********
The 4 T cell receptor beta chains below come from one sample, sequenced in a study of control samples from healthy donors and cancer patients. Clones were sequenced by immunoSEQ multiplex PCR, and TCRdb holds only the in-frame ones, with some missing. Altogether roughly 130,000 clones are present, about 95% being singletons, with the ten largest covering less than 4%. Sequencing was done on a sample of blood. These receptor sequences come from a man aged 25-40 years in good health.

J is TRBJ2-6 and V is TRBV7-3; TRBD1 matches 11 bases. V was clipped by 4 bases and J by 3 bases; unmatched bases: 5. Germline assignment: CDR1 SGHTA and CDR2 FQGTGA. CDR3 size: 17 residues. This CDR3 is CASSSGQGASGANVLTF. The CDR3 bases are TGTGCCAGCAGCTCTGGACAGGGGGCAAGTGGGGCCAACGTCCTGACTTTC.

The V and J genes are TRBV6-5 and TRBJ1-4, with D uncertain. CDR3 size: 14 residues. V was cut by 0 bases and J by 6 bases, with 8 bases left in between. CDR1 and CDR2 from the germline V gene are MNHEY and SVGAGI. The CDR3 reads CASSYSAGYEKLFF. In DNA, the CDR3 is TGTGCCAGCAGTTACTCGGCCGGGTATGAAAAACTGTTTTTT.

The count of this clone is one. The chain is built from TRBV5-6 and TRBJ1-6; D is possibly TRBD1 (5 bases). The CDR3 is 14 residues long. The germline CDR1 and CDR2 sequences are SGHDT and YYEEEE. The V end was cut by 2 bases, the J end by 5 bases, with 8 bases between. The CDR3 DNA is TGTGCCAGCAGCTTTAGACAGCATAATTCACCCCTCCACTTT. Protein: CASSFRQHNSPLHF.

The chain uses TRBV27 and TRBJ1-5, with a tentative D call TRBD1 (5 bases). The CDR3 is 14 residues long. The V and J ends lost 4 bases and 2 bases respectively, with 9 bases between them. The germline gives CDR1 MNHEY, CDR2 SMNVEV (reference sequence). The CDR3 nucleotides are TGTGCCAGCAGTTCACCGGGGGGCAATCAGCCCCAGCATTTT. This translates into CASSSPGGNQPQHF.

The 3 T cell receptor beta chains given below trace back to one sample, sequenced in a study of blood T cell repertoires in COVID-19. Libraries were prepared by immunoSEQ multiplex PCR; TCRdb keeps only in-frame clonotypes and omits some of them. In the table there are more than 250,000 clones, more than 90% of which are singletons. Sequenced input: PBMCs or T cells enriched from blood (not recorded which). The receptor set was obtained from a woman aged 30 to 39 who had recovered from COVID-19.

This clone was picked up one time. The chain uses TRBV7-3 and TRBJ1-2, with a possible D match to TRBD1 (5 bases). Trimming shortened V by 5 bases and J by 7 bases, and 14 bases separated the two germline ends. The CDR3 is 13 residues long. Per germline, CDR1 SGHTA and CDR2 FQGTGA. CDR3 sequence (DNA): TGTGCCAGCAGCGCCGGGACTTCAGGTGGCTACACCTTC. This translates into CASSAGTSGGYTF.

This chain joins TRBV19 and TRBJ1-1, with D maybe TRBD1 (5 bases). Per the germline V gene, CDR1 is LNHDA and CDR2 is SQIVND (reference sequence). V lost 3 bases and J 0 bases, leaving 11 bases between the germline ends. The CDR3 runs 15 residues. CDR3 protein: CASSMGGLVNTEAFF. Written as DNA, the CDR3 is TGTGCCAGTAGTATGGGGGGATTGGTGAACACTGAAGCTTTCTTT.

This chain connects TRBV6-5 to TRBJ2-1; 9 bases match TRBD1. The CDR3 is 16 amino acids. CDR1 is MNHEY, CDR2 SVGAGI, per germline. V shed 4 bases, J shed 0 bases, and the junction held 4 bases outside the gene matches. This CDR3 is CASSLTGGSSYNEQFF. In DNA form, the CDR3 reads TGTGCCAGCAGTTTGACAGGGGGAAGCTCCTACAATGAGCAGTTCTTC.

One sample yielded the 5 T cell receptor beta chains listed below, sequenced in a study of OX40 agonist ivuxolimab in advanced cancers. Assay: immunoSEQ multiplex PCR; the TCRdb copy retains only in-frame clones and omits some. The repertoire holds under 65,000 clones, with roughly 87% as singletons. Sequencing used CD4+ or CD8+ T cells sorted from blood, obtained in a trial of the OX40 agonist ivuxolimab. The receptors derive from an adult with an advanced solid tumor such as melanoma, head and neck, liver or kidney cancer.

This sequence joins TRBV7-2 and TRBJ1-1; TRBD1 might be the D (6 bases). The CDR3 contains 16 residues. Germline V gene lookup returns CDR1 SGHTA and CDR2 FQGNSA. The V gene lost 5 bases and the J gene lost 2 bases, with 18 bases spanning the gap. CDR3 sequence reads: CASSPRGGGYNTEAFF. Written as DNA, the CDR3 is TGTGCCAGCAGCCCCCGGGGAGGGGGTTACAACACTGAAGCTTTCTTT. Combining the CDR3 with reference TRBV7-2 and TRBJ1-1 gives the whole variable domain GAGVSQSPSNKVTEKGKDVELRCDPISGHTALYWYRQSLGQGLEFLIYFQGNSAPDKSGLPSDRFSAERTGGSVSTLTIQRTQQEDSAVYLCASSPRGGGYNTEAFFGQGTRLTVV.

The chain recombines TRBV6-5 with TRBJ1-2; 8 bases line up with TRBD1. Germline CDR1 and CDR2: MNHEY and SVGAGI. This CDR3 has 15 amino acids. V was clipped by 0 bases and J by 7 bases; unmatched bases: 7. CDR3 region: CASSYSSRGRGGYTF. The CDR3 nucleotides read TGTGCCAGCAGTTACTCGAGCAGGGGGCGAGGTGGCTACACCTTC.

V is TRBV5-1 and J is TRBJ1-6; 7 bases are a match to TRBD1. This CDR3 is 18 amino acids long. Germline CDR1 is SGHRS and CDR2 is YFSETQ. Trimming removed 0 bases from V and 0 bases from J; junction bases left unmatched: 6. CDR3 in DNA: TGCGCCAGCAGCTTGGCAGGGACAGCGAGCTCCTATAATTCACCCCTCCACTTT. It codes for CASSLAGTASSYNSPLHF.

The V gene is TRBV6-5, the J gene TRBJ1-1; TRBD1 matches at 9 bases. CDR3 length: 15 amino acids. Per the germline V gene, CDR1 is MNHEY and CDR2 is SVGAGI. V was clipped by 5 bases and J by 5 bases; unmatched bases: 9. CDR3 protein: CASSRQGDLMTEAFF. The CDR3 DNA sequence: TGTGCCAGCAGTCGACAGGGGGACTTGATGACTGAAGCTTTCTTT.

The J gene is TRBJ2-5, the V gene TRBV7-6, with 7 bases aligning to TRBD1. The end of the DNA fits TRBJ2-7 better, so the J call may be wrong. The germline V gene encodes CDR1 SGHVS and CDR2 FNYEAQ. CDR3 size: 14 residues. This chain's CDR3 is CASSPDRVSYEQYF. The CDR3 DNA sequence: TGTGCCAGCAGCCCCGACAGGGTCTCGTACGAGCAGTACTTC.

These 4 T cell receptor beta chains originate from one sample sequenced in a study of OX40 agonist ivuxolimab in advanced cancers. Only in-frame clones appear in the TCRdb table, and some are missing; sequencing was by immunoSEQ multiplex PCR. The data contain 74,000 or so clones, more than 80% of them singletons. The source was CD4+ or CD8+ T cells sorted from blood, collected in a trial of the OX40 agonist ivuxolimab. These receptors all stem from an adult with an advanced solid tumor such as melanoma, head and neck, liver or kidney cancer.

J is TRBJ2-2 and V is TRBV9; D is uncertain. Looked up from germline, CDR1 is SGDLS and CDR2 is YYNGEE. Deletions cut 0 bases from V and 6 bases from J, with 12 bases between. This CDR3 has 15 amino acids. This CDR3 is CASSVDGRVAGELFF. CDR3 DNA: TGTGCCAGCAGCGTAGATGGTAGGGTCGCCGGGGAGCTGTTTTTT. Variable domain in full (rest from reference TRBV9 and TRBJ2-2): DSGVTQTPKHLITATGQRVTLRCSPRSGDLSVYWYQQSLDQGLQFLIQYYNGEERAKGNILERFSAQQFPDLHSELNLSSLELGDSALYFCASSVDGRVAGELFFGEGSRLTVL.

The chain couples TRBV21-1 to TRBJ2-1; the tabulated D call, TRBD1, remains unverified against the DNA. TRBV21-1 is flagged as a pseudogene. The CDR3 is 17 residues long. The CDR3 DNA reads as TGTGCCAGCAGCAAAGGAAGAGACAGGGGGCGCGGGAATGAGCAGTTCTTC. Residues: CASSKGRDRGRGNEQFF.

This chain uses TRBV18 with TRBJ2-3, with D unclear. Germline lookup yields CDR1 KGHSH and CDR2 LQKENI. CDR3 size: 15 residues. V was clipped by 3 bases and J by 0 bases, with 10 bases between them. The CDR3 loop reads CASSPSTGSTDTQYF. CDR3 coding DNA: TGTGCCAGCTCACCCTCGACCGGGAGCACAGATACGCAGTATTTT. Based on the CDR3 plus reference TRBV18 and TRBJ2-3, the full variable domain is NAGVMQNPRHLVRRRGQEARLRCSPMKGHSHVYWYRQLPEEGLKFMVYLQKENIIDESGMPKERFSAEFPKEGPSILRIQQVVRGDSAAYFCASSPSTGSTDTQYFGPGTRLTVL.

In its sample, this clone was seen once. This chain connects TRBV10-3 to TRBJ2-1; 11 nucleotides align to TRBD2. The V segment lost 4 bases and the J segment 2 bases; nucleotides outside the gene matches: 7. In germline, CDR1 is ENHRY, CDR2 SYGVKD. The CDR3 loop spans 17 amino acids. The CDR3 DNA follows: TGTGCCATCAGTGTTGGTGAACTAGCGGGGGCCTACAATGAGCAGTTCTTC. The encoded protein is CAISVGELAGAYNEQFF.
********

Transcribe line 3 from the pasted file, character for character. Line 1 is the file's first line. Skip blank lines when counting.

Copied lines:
The V and J genes are TRBV6-5 and TRBJ1-4, with D uncertain. CDR3 size: 14 residues. V was cut by 0 bases and J by 6 bases, with 8 bases left in between. CDR1 and CDR2 from the germline V gene are MNHEY and SVGAGI. The CDR3 reads CASSYSAGYEKLFF. In DNA, the CDR3 is TGTGCCAGCAGTTACTCGGCCGGGTATGAAAAACTGTTTTTT.